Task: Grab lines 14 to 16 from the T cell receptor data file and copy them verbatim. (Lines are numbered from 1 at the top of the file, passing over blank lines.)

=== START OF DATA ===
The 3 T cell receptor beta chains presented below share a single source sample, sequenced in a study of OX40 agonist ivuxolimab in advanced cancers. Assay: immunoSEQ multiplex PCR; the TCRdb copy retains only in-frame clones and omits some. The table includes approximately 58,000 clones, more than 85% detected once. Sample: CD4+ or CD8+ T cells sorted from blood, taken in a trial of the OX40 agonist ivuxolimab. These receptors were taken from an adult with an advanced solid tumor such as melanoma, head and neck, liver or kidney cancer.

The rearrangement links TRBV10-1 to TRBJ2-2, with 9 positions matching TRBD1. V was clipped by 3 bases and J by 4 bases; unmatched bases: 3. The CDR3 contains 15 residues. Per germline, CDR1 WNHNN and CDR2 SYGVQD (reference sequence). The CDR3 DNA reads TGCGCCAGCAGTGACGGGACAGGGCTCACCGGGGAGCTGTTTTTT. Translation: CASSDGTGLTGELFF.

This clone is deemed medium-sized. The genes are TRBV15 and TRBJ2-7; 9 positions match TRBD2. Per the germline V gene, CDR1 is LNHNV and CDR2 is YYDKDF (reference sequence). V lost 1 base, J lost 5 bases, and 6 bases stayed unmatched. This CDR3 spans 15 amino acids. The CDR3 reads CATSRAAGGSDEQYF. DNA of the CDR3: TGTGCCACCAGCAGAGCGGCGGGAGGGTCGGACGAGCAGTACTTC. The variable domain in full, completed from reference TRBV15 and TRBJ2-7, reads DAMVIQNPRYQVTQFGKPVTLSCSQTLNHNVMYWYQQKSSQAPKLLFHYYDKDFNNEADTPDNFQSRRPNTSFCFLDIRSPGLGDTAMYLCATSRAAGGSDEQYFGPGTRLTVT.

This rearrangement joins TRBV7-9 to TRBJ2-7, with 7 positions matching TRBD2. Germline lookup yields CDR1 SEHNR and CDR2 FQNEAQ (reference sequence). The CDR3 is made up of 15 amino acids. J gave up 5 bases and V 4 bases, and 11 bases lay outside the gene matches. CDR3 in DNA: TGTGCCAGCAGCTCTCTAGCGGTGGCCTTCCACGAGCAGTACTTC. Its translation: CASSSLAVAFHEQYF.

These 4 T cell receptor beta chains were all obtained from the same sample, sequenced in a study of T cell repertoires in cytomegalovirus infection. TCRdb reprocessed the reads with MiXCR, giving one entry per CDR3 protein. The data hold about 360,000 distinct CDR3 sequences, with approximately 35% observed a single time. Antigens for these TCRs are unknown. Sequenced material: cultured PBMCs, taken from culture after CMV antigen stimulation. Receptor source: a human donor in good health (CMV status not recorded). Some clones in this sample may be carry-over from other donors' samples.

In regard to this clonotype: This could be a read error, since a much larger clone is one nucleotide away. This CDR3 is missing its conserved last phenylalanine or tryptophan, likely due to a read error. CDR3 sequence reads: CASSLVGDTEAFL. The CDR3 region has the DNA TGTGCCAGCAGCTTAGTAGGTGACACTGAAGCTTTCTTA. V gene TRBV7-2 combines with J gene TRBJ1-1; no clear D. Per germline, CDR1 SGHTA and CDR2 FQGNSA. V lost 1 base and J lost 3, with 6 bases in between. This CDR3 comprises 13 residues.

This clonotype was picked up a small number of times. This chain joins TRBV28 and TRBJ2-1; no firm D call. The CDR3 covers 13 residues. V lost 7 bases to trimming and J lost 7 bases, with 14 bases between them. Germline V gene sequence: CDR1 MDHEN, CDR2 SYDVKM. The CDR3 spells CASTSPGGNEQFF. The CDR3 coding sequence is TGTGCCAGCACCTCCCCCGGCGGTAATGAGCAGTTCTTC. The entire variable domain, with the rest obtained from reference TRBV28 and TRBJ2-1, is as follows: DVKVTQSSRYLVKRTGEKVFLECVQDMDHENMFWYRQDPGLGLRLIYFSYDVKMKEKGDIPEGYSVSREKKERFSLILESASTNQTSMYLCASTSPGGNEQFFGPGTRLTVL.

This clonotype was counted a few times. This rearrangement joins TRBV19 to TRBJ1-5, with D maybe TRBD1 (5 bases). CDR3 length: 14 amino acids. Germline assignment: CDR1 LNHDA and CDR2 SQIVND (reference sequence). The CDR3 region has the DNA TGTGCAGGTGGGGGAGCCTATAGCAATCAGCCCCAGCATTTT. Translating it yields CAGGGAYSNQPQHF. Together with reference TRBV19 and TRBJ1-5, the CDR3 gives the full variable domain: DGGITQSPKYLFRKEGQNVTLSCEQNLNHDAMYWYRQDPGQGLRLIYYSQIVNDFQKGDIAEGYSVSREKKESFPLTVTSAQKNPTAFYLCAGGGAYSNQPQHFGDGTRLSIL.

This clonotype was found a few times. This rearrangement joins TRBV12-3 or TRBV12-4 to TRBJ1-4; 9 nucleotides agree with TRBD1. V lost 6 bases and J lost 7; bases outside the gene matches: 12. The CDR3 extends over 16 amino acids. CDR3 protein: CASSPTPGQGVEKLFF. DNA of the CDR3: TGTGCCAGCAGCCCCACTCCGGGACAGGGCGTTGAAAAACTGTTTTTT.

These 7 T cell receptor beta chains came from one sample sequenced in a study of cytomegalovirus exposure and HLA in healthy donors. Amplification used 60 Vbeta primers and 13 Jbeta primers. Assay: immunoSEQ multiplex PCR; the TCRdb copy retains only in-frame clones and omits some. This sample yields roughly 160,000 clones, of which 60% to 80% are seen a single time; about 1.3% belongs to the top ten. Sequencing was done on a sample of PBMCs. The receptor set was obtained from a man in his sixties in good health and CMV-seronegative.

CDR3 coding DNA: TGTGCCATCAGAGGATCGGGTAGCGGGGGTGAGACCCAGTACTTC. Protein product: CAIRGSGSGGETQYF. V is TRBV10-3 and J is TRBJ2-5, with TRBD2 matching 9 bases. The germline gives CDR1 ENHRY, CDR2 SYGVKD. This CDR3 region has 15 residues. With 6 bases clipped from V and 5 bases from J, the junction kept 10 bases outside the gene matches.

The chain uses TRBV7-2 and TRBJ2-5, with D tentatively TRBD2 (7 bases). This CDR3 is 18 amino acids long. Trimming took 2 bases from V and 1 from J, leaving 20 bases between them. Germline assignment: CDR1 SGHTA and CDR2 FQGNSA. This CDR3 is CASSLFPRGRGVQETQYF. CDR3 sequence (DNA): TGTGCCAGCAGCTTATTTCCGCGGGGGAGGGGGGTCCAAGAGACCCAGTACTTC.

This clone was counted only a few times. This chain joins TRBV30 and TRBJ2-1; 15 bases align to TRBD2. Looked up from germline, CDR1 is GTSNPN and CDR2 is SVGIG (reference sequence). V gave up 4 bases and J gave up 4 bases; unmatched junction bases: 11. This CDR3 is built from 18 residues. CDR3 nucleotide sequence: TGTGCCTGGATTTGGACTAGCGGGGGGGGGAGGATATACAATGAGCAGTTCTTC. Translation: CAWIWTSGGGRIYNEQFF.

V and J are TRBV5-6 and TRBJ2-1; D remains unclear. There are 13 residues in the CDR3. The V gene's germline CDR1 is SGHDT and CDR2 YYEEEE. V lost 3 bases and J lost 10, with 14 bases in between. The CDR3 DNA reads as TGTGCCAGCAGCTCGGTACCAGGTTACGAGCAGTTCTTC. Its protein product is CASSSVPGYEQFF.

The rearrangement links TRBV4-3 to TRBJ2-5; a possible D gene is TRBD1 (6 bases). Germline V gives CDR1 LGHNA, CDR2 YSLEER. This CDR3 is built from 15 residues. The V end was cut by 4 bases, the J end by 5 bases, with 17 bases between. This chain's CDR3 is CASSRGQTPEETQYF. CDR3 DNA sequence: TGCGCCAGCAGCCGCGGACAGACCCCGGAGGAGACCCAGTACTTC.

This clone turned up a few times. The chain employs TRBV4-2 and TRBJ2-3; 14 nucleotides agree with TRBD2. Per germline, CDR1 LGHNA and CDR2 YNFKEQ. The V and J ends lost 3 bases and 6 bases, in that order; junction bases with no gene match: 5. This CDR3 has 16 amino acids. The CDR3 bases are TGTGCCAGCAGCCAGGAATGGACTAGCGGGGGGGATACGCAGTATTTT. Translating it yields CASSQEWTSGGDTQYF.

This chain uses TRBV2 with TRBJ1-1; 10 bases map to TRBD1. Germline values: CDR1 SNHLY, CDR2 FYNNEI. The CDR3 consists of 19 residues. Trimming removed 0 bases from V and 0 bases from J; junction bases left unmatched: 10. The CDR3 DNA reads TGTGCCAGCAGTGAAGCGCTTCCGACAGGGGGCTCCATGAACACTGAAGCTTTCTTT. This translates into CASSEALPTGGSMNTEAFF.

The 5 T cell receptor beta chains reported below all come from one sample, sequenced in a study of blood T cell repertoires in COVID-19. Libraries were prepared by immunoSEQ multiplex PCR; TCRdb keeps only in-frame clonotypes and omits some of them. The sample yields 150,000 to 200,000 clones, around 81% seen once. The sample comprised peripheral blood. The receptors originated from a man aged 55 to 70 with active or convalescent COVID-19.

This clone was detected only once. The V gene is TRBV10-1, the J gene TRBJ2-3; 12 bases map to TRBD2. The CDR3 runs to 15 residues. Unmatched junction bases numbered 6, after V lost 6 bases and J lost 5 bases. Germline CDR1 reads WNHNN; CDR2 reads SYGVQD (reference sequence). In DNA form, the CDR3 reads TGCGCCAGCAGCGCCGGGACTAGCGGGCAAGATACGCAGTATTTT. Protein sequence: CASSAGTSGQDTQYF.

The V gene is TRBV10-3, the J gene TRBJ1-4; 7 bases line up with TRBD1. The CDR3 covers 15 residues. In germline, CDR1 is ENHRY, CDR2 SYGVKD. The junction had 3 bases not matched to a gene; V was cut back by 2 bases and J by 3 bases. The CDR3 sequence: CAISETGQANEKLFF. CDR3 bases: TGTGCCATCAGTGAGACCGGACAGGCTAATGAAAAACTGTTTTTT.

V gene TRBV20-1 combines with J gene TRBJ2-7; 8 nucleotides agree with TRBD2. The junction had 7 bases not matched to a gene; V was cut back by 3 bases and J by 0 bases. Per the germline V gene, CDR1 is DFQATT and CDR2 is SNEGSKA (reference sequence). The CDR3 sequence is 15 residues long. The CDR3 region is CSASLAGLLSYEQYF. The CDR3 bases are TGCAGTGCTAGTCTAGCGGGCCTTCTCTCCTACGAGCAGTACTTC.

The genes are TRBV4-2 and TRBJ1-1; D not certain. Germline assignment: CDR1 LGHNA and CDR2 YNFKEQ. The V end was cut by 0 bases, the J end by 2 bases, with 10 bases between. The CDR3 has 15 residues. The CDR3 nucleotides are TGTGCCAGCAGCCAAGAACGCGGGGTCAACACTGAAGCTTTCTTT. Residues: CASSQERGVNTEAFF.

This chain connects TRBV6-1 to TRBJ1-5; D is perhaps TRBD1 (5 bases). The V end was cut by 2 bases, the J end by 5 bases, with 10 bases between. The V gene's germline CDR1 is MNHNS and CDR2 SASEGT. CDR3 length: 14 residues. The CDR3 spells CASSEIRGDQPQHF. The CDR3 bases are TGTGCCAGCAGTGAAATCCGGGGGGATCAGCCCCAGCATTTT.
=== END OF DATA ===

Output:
V and J are TRBV5-6 and TRBJ2-1; D remains unclear. There are 13 residues in the CDR3. The V gene's germline CDR1 is SGHDT and CDR2 YYEEEE. V lost 3 bases and J lost 10, with 14 bases in between. The CDR3 DNA reads as TGTGCCAGCAGCTCGGTACCAGGTTACGAGCAGTTCTTC. Its protein product is CASSSVPGYEQFF.

The rearrangement links TRBV4-3 to TRBJ2-5; a possible D gene is TRBD1 (6 bases). Germline V gives CDR1 LGHNA, CDR2 YSLEER. This CDR3 is built from 15 residues. The V end was cut by 4 bases, the J end by 5 bases, with 17 bases between. This chain's CDR3 is CASSRGQTPEETQYF. CDR3 DNA sequence: TGCGCCAGCAGCCGCGGACAGACCCCGGAGGAGACCCAGTACTTC.

This clone turned up a few times. The chain employs TRBV4-2 and TRBJ2-3; 14 nucleotides agree with TRBD2. Per germline, CDR1 LGHNA and CDR2 YNFKEQ. The V and J ends lost 3 bases and 6 bases, in that order; junction bases with no gene match: 5. This CDR3 has 16 amino acids. The CDR3 bases are TGTGCCAGCAGCCAGGAATGGACTAGCGGGGGGGATACGCAGTATTTT. Translating it yields CASSQEWTSGGDTQYF.